Beat The Heat
Prepare for a scorching race day and you’ll run better in any weather
Hot tips for summer performance
THE PERENNIAL risk of summertime races is soaring temperatures on race day. Fortunately, there are ways to prepare for the heat, even at relatively short notice. The goal with such preparation is to increase your volume of plasma, the liquid component of blood, so you can send blood to your skin to cool yourself without compromising the supply carrying oxygen to muscles. And if you’re lucky and race day is cool, you’ll still get a boost from these techniques.
The best way to prepare for race-day heat is to run for 60-90 minutes at an easy or moderate pace in conditions like the hottest you expect to face. You’ll be acclimatised after eight to 14 sessions, but those days don’t have to be consecutive: you can space them as far apart as once every three days. If you can arrange a treadmill in a room at, say, 23-28C, that’s great. If the room isn’t as warm as you’d like, wearing long sleeves and tights, and avoiding the use of a fan, can make an indoor run feel several degrees hotter than a comparable outdoor run.
Fitting in that many heat runs can be tough, but a review found that three to seven heat-adaptation runs produced a plasma volume increase of 3.5 per cent – not as much as the seven per cent gain from longer training periods, but still worthwhile.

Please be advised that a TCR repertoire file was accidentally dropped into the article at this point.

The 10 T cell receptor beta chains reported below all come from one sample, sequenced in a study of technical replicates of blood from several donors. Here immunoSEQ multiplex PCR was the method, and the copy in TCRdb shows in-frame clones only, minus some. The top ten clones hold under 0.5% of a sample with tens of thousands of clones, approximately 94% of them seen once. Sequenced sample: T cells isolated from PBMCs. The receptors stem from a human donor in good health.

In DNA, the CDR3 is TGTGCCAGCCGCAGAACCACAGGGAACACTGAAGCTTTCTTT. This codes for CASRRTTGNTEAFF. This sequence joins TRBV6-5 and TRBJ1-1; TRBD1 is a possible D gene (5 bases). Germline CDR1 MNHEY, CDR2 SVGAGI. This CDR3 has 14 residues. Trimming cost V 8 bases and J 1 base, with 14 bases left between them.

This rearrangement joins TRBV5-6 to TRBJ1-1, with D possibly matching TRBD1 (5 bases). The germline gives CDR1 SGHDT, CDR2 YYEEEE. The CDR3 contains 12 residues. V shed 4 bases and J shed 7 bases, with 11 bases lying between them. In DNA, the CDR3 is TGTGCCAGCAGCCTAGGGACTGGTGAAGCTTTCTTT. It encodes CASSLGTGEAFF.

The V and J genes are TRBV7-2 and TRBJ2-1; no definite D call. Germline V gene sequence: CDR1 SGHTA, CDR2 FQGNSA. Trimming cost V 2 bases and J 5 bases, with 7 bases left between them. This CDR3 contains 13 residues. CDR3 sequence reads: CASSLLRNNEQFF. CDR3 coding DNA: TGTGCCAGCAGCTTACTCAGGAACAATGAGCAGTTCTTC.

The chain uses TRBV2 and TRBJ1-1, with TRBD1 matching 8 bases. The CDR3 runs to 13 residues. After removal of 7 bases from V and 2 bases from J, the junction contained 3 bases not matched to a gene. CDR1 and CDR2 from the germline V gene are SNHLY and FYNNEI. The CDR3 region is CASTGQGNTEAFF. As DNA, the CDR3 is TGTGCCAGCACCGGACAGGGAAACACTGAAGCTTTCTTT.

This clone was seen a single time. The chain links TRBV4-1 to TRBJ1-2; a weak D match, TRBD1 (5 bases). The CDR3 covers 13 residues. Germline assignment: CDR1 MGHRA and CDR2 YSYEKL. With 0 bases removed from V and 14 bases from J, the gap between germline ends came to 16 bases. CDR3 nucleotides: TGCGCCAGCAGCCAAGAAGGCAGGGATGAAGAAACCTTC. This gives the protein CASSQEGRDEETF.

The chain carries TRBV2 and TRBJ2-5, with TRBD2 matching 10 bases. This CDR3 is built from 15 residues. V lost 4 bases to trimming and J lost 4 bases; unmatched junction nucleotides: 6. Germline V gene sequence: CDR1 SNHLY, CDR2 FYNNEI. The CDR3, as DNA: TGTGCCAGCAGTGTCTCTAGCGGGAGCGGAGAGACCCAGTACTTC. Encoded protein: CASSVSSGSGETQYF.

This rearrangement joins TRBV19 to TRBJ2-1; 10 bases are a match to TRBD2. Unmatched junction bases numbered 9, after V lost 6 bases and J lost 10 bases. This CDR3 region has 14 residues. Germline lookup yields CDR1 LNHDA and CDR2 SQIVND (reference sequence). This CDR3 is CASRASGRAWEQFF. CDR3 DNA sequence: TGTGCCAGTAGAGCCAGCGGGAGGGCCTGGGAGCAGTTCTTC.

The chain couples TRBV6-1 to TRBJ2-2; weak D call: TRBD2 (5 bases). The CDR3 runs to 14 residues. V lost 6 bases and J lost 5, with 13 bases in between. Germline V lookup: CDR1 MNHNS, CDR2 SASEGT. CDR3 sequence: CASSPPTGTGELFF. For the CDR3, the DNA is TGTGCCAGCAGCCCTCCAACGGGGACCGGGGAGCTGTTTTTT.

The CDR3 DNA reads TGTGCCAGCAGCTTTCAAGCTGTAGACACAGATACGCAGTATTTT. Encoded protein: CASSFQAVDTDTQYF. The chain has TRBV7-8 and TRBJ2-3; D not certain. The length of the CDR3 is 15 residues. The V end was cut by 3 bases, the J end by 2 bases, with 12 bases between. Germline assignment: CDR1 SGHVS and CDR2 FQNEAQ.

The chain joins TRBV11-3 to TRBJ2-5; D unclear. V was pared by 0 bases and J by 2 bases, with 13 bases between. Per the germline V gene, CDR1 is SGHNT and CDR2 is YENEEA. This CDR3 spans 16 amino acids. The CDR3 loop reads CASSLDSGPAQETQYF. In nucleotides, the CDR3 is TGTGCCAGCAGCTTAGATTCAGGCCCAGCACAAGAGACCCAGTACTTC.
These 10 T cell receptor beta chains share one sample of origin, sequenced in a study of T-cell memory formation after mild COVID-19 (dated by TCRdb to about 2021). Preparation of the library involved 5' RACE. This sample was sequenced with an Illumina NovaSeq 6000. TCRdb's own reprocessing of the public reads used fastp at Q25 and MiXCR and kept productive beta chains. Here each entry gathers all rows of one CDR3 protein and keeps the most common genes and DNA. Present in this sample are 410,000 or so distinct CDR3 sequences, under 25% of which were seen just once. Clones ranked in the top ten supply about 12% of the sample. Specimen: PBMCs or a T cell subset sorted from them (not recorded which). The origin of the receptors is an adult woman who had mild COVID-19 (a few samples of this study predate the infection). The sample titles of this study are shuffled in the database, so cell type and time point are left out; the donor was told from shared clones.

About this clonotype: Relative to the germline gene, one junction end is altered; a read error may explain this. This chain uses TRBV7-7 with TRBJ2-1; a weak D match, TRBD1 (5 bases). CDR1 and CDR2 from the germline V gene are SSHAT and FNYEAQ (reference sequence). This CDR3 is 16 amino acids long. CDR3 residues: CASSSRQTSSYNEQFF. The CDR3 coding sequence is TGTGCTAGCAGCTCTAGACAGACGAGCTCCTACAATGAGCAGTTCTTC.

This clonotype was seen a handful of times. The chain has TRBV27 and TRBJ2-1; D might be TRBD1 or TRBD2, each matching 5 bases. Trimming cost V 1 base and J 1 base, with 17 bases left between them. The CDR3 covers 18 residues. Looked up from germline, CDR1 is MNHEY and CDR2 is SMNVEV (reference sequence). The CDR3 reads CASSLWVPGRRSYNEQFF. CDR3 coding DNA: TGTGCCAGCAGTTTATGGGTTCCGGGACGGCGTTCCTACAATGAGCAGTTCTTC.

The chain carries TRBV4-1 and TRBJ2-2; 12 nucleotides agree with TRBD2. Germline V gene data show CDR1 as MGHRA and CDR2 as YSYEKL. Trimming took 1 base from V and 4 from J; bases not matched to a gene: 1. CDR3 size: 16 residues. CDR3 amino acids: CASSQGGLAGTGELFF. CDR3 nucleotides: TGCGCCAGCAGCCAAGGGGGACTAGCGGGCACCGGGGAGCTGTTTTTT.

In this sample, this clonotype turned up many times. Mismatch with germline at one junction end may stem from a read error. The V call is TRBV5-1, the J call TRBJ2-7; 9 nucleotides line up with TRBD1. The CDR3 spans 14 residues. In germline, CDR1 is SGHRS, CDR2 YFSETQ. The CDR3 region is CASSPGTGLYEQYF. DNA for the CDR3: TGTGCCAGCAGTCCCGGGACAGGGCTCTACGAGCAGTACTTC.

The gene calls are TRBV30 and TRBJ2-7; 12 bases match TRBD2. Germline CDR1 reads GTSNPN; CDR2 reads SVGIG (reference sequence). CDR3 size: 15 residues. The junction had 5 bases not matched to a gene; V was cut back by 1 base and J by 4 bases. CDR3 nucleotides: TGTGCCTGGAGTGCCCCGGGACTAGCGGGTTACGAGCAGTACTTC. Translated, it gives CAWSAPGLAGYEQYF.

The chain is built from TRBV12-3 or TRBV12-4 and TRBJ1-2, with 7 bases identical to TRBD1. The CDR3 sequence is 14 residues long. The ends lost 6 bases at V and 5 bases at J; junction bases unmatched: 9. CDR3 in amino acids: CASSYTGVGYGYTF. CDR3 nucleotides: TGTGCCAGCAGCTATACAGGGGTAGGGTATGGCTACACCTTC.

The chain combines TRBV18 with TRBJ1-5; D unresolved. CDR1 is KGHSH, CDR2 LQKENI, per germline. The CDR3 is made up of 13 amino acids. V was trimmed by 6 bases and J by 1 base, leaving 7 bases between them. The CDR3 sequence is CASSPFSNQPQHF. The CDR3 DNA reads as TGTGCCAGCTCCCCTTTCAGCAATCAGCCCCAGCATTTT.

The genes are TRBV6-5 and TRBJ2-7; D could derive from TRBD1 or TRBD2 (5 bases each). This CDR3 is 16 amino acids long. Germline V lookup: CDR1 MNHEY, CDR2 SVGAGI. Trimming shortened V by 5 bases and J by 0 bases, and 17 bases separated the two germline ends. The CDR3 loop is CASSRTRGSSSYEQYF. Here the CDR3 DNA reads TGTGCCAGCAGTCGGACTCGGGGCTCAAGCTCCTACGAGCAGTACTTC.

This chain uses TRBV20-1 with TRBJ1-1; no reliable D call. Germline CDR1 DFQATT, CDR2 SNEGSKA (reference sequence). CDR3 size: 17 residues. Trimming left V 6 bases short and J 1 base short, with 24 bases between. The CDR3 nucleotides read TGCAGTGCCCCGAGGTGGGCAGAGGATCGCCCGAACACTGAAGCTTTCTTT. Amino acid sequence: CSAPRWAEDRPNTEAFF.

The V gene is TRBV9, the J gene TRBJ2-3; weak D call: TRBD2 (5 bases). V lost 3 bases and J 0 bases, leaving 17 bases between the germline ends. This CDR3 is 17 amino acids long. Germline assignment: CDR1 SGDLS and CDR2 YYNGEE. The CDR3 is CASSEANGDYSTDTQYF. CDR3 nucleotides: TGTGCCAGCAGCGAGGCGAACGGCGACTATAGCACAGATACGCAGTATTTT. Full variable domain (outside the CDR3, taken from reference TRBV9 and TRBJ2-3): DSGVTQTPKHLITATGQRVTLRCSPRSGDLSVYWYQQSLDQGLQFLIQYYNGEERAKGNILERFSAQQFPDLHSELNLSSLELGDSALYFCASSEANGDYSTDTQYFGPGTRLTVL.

Running in heat is an added stress, so you don’t want acclimatisation to interfere with your taper. Heat adaptations last up to twice as long as you spend building them – the effects of five heat-adaptation runs could last 10 days. You can extend this with top-up sessions, adding one or two heat runs a week before your race. For example, plan five heat runs in seven days starting three weeks before race day; do hard workouts in cooler conditions on the other two days so you can hit your goal paces. Then consolidate your gains with two more top-up heat sessions six and eight days before the race.
Drink according to thirst during your heat runs. This could leave you mildly dehydrated, which may serve as another trigger for plasma expansion. Weigh yourself before and after to make sure you’re not losing more than about two per cent of your weight, then rehydrate immediately. Also, take in some carbohydrate and protein within 10 minutes of finishing to maximise your plasma gains.
HIT THE SAUNA
Finnish Olympic champion Lasse Viren swore by his postrun sauna sessions. He may have been onto something: a 2007 study found that runners who took a postrun sauna for about 30 minutes at 90C four times a week for three weeks boosted their plasma volume by seven per cent and endurance by 1.9 per cent. And this year, Australian scientists found that just four 30-minute postrun sauna sessions at 87C degrees also increased plasma volume. To supplement your heat runs with sauna sessions, start with five to 10 mins at 79C and build up, and don’t hit the sauna the same day as a heat run.